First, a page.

Mood improvements, more energy and better weight control are just three possible benefits of regular physical activity, according to the Mayo Clinic. Past studies have also identified a link between exercise and cognitive improvements. New research from Harvard Medical School and the Dana-Farber Cancer Institute has revealed even more evidence to back up this claim.
In a study, the results of which appear in the journal Cell Metabolism, researchers found that endurance exercise elevated FNDC5, a molecule, and irisin, its cleavage product, in mice brains. Irisin is important, as it has the power to activate genes that play a role in cognition. The end result is improved brain health.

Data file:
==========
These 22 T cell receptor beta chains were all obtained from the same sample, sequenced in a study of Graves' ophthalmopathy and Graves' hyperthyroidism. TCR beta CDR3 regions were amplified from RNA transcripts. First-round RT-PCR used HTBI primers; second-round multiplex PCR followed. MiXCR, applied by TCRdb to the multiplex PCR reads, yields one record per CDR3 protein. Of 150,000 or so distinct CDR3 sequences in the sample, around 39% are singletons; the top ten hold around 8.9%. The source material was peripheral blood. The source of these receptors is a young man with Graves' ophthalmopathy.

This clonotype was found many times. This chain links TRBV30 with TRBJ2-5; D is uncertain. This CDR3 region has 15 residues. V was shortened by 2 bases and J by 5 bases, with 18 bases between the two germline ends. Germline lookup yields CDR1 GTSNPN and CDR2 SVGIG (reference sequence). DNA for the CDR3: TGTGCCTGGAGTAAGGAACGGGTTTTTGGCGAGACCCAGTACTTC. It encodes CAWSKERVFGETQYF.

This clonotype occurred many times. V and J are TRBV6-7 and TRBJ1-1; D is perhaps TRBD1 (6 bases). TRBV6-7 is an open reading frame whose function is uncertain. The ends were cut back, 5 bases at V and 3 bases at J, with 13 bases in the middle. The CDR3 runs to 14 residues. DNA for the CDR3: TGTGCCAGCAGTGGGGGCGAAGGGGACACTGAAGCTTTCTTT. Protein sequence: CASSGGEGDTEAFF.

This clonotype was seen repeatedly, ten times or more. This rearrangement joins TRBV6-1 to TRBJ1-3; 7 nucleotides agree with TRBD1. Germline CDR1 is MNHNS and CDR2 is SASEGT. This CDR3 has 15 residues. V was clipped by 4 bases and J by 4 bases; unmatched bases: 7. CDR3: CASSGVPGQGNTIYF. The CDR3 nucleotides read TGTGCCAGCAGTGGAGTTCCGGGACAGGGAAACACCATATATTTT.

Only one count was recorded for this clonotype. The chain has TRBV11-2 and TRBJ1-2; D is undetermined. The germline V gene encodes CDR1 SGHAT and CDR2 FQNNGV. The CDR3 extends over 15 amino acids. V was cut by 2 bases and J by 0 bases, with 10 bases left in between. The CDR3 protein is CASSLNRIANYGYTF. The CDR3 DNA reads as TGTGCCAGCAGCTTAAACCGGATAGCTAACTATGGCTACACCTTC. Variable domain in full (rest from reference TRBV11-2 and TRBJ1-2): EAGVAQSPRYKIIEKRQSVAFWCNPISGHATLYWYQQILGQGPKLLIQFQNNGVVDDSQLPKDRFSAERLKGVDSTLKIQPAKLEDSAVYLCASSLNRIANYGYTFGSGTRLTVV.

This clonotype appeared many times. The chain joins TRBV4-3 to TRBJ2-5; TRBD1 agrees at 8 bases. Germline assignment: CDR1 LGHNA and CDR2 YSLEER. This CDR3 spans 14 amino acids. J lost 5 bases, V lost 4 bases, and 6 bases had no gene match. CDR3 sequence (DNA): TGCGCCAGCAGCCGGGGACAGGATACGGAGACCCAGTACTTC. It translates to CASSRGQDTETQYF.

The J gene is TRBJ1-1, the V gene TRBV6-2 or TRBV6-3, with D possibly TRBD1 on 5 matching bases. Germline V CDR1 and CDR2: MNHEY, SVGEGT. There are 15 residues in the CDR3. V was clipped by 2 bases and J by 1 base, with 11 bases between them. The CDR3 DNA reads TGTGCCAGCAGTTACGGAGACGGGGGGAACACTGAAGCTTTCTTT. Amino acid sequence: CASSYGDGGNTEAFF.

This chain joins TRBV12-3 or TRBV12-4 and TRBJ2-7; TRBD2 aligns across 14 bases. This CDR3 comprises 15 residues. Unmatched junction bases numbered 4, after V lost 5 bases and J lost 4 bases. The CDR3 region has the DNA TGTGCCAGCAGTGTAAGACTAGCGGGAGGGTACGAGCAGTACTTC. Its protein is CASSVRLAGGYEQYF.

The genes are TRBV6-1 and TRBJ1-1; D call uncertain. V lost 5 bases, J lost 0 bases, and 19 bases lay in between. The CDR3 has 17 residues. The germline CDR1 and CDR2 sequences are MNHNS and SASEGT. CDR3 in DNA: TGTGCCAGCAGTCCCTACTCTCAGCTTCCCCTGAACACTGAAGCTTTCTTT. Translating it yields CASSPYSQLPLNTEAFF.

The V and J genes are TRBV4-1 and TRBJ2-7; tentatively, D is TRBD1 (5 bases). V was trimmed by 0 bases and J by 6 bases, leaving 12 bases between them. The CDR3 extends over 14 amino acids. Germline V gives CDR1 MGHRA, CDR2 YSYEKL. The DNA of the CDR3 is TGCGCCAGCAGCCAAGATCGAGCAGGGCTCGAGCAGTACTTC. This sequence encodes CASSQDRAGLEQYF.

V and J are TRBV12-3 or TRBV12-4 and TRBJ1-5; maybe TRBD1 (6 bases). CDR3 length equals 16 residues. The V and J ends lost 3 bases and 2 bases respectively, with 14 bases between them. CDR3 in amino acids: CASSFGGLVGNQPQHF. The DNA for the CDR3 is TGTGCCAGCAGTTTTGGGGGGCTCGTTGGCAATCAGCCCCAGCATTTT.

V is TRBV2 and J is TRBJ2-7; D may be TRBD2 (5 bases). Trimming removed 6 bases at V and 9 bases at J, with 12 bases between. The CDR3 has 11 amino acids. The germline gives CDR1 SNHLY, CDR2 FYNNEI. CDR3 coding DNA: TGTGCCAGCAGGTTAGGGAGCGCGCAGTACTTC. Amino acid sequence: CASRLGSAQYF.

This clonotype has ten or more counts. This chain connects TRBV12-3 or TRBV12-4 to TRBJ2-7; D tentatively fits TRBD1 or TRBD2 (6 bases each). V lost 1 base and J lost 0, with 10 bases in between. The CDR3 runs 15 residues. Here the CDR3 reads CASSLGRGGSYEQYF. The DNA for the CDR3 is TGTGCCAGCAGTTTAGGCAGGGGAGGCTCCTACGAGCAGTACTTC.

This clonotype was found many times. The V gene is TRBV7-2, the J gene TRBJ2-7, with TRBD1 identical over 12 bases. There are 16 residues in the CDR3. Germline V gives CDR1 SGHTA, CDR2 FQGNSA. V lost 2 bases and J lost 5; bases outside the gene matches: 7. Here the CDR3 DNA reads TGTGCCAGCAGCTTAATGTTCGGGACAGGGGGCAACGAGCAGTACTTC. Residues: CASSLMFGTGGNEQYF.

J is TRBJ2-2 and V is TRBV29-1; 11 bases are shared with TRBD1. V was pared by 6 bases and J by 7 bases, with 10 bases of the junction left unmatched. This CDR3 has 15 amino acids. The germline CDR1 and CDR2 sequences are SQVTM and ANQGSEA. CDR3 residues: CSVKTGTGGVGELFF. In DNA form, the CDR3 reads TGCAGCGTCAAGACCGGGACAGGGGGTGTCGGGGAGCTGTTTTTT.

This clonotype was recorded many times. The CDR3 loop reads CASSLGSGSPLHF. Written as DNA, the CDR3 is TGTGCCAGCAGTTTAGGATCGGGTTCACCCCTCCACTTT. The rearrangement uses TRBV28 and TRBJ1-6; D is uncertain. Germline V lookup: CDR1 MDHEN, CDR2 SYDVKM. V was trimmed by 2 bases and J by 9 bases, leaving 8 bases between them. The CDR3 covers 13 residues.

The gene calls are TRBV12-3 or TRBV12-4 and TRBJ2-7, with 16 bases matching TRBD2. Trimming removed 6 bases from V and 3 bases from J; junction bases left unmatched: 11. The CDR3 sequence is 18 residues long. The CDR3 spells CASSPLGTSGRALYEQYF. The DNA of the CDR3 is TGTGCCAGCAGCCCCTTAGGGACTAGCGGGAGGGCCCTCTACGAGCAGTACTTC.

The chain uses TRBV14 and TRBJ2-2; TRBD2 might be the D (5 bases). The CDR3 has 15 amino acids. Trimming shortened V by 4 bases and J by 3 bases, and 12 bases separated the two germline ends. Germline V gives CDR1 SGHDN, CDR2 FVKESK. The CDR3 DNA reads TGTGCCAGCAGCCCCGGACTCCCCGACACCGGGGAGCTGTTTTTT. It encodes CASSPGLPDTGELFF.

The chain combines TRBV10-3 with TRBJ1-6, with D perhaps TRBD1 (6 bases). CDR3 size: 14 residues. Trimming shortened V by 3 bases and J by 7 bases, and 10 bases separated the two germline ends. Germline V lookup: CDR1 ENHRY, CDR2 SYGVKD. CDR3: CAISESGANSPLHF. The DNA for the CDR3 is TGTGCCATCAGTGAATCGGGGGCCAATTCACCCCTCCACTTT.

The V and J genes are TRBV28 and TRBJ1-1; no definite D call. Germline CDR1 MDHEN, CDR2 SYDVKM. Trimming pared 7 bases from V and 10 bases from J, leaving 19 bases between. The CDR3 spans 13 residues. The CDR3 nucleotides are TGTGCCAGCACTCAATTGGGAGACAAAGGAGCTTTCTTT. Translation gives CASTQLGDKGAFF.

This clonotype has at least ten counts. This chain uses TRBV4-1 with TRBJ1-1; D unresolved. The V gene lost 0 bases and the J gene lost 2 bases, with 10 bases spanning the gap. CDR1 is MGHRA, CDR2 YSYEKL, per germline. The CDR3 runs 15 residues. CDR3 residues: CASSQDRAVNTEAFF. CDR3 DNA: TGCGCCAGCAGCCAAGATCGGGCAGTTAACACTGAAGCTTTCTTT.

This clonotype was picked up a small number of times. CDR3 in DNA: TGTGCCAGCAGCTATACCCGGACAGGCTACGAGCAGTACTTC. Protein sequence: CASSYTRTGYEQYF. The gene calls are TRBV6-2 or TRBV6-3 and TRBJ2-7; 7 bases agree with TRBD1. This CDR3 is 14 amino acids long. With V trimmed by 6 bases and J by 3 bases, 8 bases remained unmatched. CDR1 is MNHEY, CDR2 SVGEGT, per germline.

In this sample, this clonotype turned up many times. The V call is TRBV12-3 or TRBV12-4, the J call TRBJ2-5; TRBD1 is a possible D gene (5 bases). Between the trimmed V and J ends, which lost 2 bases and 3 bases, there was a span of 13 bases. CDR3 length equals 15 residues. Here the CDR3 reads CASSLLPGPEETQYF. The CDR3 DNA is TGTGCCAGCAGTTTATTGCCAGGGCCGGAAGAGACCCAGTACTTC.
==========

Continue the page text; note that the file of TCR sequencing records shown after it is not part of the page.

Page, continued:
"Our results indicate that FNDC5/irisin has the ability control a very important neuroprotective pathway in the brain," said Dr. Bruce Spiegelman, who led the researchers.
Of course, exercise does not benefit mice alone. If individuals work out on a regular basis, they may want to take an IQ test. Whether they run or lift weights, their hard work may have had a positive effect on their cognitive abilities.